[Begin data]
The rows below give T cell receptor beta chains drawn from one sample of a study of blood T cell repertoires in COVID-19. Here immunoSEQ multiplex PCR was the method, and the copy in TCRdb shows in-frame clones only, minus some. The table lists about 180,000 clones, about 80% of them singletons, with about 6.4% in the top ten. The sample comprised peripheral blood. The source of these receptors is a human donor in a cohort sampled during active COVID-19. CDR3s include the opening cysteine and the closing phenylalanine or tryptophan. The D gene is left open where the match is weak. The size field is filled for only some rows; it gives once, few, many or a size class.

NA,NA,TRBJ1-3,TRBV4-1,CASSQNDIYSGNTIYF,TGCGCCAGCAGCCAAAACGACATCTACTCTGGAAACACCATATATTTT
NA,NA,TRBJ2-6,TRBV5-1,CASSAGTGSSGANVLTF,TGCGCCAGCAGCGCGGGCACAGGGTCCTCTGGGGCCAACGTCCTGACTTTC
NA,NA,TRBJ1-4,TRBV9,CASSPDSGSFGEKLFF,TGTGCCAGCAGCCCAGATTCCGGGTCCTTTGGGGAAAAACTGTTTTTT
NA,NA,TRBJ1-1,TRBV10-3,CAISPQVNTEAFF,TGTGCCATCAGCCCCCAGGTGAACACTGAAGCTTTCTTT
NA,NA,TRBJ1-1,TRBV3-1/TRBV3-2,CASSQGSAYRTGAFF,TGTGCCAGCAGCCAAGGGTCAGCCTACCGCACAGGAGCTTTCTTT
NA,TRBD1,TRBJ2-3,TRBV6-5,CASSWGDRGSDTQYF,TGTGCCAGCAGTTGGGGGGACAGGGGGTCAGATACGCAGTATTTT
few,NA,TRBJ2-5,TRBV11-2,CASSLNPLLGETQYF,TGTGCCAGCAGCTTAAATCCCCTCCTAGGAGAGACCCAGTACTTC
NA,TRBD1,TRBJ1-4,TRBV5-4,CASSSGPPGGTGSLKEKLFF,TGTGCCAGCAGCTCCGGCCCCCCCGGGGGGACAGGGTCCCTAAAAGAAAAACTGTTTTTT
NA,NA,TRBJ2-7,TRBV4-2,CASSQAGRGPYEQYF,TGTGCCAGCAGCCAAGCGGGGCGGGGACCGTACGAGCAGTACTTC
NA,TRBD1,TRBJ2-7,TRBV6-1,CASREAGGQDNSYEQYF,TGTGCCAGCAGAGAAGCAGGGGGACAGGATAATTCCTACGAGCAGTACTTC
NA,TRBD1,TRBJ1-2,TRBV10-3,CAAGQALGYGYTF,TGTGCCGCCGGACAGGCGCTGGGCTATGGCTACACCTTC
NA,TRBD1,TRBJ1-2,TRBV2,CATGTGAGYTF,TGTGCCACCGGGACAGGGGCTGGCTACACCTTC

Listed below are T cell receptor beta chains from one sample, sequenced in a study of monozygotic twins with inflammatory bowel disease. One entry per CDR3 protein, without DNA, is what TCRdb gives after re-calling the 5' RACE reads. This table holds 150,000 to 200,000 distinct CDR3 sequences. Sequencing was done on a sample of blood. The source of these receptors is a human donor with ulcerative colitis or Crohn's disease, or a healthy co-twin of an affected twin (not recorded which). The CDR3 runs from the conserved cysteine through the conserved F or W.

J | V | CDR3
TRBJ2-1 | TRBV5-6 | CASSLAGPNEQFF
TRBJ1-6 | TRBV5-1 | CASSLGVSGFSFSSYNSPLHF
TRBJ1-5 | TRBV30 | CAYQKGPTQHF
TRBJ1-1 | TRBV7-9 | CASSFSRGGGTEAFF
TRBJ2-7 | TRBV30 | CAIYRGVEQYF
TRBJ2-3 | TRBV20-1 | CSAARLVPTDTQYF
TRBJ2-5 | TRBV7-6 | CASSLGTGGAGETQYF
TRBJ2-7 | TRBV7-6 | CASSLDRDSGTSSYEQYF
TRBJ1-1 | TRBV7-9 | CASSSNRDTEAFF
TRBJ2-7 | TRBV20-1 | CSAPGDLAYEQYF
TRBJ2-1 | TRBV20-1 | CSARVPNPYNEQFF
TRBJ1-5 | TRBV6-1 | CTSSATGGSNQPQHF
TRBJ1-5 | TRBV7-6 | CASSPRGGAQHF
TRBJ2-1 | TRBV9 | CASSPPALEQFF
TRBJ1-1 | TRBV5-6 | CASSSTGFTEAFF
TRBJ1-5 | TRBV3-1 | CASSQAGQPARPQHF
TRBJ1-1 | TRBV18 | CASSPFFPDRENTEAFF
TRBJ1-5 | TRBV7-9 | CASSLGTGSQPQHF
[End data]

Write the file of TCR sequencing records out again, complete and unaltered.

The rows below give T cell receptor beta chains drawn from one sample of a study of blood T cell repertoires in COVID-19. Here immunoSEQ multiplex PCR was the method, and the copy in TCRdb shows in-frame clones only, minus some. The table lists about 180,000 clones, about 80% of them singletons, with about 6.4% in the top ten. The sample comprised peripheral blood. The source of these receptors is a human donor in a cohort sampled during active COVID-19. CDR3s include the opening cysteine and the closing phenylalanine or tryptophan. The D gene is left open where the match is weak. The size field is filled for only some rows; it gives once, few, many or a size class.

NA,NA,TRBJ1-3,TRBV4-1,CASSQNDIYSGNTIYF,TGCGCCAGCAGCCAAAACGACATCTACTCTGGAAACACCATATATTTT
NA,NA,TRBJ2-6,TRBV5-1,CASSAGTGSSGANVLTF,TGCGCCAGCAGCGCGGGCACAGGGTCCTCTGGGGCCAACGTCCTGACTTTC
NA,NA,TRBJ1-4,TRBV9,CASSPDSGSFGEKLFF,TGTGCCAGCAGCCCAGATTCCGGGTCCTTTGGGGAAAAACTGTTTTTT
NA,NA,TRBJ1-1,TRBV10-3,CAISPQVNTEAFF,TGTGCCATCAGCCCCCAGGTGAACACTGAAGCTTTCTTT
NA,NA,TRBJ1-1,TRBV3-1/TRBV3-2,CASSQGSAYRTGAFF,TGTGCCAGCAGCCAAGGGTCAGCCTACCGCACAGGAGCTTTCTTT
NA,TRBD1,TRBJ2-3,TRBV6-5,CASSWGDRGSDTQYF,TGTGCCAGCAGTTGGGGGGACAGGGGGTCAGATACGCAGTATTTT
few,NA,TRBJ2-5,TRBV11-2,CASSLNPLLGETQYF,TGTGCCAGCAGCTTAAATCCCCTCCTAGGAGAGACCCAGTACTTC
NA,TRBD1,TRBJ1-4,TRBV5-4,CASSSGPPGGTGSLKEKLFF,TGTGCCAGCAGCTCCGGCCCCCCCGGGGGGACAGGGTCCCTAAAAGAAAAACTGTTTTTT
NA,NA,TRBJ2-7,TRBV4-2,CASSQAGRGPYEQYF,TGTGCCAGCAGCCAAGCGGGGCGGGGACCGTACGAGCAGTACTTC
NA,TRBD1,TRBJ2-7,TRBV6-1,CASREAGGQDNSYEQYF,TGTGCCAGCAGAGAAGCAGGGGGACAGGATAATTCCTACGAGCAGTACTTC
NA,TRBD1,TRBJ1-2,TRBV10-3,CAAGQALGYGYTF,TGTGCCGCCGGACAGGCGCTGGGCTATGGCTACACCTTC
NA,TRBD1,TRBJ1-2,TRBV2,CATGTGAGYTF,TGTGCCACCGGGACAGGGGCTGGCTACACCTTC

Listed below are T cell receptor beta chains from one sample, sequenced in a study of monozygotic twins with inflammatory bowel disease. One entry per CDR3 protein, without DNA, is what TCRdb gives after re-calling the 5' RACE reads. This table holds 150,000 to 200,000 distinct CDR3 sequences. Sequencing was done on a sample of blood. The source of these receptors is a human donor with ulcerative colitis or Crohn's disease, or a healthy co-twin of an affected twin (not recorded which). The CDR3 runs from the conserved cysteine through the conserved F or W.

J | V | CDR3
TRBJ2-1 | TRBV5-6 | CASSLAGPNEQFF
TRBJ1-6 | TRBV5-1 | CASSLGVSGFSFSSYNSPLHF
TRBJ1-5 | TRBV30 | CAYQKGPTQHF
TRBJ1-1 | TRBV7-9 | CASSFSRGGGTEAFF
TRBJ2-7 | TRBV30 | CAIYRGVEQYF
TRBJ2-3 | TRBV20-1 | CSAARLVPTDTQYF
TRBJ2-5 | TRBV7-6 | CASSLGTGGAGETQYF
TRBJ2-7 | TRBV7-6 | CASSLDRDSGTSSYEQYF
TRBJ1-1 | TRBV7-9 | CASSSNRDTEAFF
TRBJ2-7 | TRBV20-1 | CSAPGDLAYEQYF
TRBJ2-1 | TRBV20-1 | CSARVPNPYNEQFF
TRBJ1-5 | TRBV6-1 | CTSSATGGSNQPQHF
TRBJ1-5 | TRBV7-6 | CASSPRGGAQHF
TRBJ2-1 | TRBV9 | CASSPPALEQFF
TRBJ1-1 | TRBV5-6 | CASSSTGFTEAFF
TRBJ1-5 | TRBV3-1 | CASSQAGQPARPQHF
TRBJ1-1 | TRBV18 | CASSPFFPDRENTEAFF
TRBJ1-5 | TRBV7-9 | CASSLGTGSQPQHF